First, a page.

Does the temperature have any bearing on whether/how to prepare for workouts or runs?
In the winter months, I recommend spending that little longer warming up and easing into your run. Injury risk increases when you go straight into a workout without preparation.
A 10 minute warm up is sufficient enough and will get the blood pumping to those muscles, as your body starts to generate heat the connective tissue around your joints will be able to tolerate the workout a lot better. Once your body is warm, I recommend stretching out any specific tight spots you may have before you begin your run. The best way to discover these discrepancies in the body is from warming up. Staying on top of those tight areas will help you be in tune with how your body responds to the strength and conditioning you are applying to it
Even though it is cold, don’t be fooled into thinking you don’t need to drink as much water as you would need to on a summer’s day.
Make sure you monitor your water intake the same way you would in those warmer seasons.
Appropriate clothing is a must. We are lucky that our climate in winter is fairly mild. However, a lot of heat can escape from our hands, feet and head. So you might need to have a look at your running wardrobe and update a few items.
Are there other seasonal hazards related to typical workout types in winter?
Your winter workout surface can most certainly be a potential contributor to injury. Unstable, slippery or hard surfaces can increase the risk of developing injuries such as, plantar fasciitis, shin splints and Achilles tendinopathies.
To avoid such injuries you may want to slightly adjust your expectations for speed and time, aim to run on days where the surfaces aren’t slippery from rain or dew, mix up your surface between the path and grass. And importantly ensure your cooldown is specific to your activity, for example in running a plantar fascia release with a firm tennis ball or lacrosse ball can help you stay on top reactive tightness development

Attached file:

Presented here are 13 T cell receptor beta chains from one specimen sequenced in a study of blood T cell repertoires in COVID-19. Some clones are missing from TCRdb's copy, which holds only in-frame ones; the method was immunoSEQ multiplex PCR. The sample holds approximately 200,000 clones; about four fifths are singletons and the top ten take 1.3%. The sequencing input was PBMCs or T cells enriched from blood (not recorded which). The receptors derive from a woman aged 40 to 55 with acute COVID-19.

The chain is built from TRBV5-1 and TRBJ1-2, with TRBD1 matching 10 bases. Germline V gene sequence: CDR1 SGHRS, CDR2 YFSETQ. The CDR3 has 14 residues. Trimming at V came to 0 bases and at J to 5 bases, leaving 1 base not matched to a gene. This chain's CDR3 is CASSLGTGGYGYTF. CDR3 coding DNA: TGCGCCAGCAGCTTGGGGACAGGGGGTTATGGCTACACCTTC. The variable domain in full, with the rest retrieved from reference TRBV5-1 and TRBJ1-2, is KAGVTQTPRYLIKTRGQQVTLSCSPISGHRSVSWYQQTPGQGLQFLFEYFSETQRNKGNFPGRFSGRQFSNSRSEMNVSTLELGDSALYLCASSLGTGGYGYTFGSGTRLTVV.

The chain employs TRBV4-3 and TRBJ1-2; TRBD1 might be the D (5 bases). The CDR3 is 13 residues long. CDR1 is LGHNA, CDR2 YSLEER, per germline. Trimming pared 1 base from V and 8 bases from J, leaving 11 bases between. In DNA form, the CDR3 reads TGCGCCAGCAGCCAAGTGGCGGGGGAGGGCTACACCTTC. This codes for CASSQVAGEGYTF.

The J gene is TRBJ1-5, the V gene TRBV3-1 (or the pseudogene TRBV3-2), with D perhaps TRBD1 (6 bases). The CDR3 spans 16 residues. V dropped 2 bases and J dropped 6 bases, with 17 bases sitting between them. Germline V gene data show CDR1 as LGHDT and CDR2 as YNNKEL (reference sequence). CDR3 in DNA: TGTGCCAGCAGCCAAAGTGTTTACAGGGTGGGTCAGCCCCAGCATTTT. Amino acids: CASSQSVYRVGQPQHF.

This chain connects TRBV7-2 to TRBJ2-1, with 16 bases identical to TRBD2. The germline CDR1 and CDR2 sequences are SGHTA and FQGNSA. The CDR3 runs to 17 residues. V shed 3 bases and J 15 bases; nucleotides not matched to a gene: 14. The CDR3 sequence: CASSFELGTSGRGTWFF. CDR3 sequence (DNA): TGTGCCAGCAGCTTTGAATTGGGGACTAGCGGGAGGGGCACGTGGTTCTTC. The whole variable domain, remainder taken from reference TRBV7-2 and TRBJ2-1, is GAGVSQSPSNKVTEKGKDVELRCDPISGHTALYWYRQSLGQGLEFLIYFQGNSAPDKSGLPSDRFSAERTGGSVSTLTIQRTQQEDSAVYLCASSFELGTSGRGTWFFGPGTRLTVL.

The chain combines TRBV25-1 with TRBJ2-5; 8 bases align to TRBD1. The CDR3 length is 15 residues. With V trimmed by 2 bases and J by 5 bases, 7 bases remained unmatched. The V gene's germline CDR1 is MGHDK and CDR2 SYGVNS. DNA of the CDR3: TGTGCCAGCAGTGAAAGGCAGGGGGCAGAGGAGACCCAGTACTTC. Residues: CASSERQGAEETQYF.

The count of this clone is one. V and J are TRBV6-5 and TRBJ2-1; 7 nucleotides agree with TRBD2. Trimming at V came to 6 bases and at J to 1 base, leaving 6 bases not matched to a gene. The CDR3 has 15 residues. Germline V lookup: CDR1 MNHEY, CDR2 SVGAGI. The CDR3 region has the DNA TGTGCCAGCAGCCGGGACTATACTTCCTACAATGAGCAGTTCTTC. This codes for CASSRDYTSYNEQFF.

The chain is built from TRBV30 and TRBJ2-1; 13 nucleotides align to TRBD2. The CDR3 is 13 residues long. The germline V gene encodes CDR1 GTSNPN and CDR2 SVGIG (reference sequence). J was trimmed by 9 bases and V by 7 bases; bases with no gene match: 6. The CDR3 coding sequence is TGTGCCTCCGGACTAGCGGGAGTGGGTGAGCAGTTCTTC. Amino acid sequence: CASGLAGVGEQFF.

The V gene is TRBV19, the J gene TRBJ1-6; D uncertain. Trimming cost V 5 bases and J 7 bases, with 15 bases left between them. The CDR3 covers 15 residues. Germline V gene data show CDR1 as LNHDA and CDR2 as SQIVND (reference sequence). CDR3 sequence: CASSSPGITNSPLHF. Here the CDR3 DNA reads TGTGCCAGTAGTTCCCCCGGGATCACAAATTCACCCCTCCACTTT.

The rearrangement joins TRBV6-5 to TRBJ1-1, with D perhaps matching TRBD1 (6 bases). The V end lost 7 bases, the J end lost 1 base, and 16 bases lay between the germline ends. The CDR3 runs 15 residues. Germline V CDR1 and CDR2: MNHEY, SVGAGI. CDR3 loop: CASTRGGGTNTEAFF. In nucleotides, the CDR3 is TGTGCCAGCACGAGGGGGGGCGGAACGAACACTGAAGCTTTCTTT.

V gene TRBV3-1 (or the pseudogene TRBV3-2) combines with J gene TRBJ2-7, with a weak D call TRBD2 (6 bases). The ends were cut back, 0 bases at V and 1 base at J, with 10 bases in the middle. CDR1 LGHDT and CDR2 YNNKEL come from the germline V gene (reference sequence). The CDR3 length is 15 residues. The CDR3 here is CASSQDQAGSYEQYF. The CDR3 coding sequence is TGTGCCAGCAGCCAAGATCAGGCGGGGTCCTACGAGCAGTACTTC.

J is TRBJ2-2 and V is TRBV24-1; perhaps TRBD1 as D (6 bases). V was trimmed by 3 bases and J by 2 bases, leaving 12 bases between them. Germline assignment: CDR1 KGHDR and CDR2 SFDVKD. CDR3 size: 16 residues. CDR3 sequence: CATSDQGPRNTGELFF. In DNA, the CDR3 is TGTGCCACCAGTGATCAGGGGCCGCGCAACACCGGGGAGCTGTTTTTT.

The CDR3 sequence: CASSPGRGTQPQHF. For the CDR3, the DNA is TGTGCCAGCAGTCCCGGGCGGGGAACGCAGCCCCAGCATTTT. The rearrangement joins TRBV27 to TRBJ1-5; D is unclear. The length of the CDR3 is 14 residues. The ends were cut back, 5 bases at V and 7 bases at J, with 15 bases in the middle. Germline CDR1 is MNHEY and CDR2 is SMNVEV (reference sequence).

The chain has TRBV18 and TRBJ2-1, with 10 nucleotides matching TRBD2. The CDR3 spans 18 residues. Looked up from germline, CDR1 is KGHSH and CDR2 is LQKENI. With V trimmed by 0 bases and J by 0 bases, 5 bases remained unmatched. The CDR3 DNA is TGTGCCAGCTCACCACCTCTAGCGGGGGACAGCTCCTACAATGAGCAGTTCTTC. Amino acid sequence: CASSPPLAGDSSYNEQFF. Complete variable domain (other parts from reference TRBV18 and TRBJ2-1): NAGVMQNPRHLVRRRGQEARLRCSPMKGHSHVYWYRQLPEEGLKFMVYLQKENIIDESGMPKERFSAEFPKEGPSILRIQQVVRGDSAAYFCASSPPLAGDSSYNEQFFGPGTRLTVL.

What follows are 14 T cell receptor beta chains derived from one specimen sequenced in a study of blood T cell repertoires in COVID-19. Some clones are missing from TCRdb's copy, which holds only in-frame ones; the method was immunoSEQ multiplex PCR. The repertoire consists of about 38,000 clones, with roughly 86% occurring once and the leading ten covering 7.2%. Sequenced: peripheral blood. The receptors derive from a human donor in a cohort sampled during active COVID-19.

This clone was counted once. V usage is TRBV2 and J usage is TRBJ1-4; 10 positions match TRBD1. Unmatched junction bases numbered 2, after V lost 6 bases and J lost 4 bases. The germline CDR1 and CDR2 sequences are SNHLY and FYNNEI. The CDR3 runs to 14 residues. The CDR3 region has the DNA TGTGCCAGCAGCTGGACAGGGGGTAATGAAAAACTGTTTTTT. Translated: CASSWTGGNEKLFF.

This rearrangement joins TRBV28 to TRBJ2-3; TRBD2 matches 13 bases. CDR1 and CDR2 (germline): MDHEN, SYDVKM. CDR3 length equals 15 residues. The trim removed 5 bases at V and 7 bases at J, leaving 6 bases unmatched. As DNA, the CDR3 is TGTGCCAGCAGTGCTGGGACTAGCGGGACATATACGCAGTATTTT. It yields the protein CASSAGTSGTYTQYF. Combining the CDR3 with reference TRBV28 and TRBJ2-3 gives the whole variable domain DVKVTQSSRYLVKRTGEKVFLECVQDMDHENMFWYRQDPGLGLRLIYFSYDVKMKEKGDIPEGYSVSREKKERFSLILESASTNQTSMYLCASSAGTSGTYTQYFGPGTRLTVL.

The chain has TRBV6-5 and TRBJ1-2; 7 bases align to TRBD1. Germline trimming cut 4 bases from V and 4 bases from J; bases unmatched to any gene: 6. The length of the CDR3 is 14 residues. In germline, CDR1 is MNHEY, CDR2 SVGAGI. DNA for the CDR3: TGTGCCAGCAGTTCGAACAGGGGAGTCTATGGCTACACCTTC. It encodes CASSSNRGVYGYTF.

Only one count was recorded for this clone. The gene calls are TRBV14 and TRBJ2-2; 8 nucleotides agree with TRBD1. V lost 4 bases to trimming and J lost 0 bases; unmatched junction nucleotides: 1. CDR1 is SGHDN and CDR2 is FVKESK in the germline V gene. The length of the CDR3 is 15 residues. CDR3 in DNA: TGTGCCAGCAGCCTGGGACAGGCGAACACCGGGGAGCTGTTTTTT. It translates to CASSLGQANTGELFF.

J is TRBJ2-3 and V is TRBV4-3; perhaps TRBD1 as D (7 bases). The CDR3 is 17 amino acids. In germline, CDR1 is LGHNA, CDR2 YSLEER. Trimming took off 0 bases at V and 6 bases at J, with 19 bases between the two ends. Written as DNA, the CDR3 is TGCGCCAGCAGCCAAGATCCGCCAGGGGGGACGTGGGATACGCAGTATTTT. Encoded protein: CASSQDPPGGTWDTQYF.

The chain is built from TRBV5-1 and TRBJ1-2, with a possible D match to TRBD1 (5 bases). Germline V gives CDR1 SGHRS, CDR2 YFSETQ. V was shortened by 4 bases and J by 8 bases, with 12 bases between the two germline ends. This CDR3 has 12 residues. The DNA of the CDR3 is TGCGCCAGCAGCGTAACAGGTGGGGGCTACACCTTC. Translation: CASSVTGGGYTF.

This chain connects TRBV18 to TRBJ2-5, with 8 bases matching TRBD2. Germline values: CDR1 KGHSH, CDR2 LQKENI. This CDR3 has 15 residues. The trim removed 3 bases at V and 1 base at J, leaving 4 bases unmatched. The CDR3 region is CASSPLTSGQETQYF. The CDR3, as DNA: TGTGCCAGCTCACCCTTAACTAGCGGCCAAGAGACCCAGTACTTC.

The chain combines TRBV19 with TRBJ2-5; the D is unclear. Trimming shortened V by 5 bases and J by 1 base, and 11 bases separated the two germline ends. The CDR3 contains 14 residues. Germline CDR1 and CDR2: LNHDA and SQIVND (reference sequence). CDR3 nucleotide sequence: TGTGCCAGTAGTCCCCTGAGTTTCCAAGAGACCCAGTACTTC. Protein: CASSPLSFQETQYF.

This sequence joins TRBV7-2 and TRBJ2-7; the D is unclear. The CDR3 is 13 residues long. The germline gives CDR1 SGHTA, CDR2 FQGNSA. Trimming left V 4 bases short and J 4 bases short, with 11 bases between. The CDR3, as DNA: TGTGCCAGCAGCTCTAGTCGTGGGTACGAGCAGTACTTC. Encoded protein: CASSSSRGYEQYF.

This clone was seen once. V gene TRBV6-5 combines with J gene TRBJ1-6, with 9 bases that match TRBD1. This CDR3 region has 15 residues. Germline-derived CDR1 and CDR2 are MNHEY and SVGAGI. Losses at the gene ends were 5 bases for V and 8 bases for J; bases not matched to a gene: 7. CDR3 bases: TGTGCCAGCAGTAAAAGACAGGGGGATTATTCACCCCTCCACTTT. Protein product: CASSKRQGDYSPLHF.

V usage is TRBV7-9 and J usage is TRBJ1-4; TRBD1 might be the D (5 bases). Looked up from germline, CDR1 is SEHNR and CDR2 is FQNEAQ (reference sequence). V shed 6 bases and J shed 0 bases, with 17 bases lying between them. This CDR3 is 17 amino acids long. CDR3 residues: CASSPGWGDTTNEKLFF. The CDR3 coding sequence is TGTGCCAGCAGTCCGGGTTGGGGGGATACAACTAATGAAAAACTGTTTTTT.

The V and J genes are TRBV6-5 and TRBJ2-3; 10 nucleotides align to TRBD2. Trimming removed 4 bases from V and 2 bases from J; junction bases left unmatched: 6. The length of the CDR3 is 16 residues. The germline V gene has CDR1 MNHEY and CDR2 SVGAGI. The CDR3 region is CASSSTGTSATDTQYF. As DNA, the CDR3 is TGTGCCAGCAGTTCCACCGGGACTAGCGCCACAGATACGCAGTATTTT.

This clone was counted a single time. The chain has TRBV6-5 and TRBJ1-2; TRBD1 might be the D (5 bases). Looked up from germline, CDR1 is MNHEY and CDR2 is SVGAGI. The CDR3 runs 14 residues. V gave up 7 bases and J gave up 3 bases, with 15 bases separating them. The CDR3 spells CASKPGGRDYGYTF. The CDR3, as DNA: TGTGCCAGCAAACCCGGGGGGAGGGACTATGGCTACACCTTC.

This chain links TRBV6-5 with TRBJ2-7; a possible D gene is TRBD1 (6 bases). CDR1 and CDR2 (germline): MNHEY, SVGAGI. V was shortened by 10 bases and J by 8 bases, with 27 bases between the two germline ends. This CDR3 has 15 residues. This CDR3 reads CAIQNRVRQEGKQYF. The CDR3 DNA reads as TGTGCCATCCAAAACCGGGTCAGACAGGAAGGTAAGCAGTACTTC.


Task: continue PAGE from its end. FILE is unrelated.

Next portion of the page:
Another surface that tends to get forgotten is the good ol’ treadmill. This is a popular choice for gym goers who still would like to do their running training when the weather isn’t cooperating.
When you think about it, the treadmill belt helps you run. It makes the running gait a little easier by assisting your hip extension (pulling your leg back). In turn, your glutes don’t get their regular workout they would on your favourite running track.
It is important to keep in the back of your mind if you have had to do a little more treadmill running training that usual, spend more time focusing on some isolated glute strengthening exercises like lunges, clams and sidelying hip abduction exercises. This will help prevent the stain on the knee when it is a sunny day and you hit the running track again after prolonged treadmill training.
Or maybe it’s a good time to spend time indoors fixing technique that may over time lead to injury.
I highly recommend including an indoor strengthening and stability regime to your running schedule that involves focusing on your gluteals, quadriceps, hamstrings and your core.
In practice, I see that there can be a common reason why athletes get injured. They neglect the rule of the Terrible Toos.
TOO MUCH – TOO FAST – TOO SOON
If you push yourself in these three, you will get injured. Simple
This can be especially relevant in the winter months as your body is working extra hard anyway to deal with the weather and any changes in the terrain.
Follow the 48 hour rule. Don’t ignore a niggle if it is lingering on for longer than 2 days
Delayed onset muscle soreness (DOMS) is a normal part of increasing our exercise regime and I think it is a nice friendly reminder that we are doing good for our body. However if you have pain or discomfort that doesn’t fall under the category of “good sore” then it is time to get help. If gentle stretching, adequate warm up/cool down, use of a foam roller (Figure 1) and rest don’t help it is vital to see a physiotherapist that has experience working with athletes and getting them back in their runners.
Image Source: Runner’s Goal
About the Author
Jennifer Dodge received her Bachelor of Physiotherapy from The University of Newcastle. Her combined interest in sports medicine and occupational health has enhanced her practice in the clinical setting, with elite athletes and contributed to the success of her business The Office Athlete. Jennifer is registered with AHPRA and HAAD, practicing in both Australia and The United Arab Emirates.
The featured image from this article was supplied by Runners World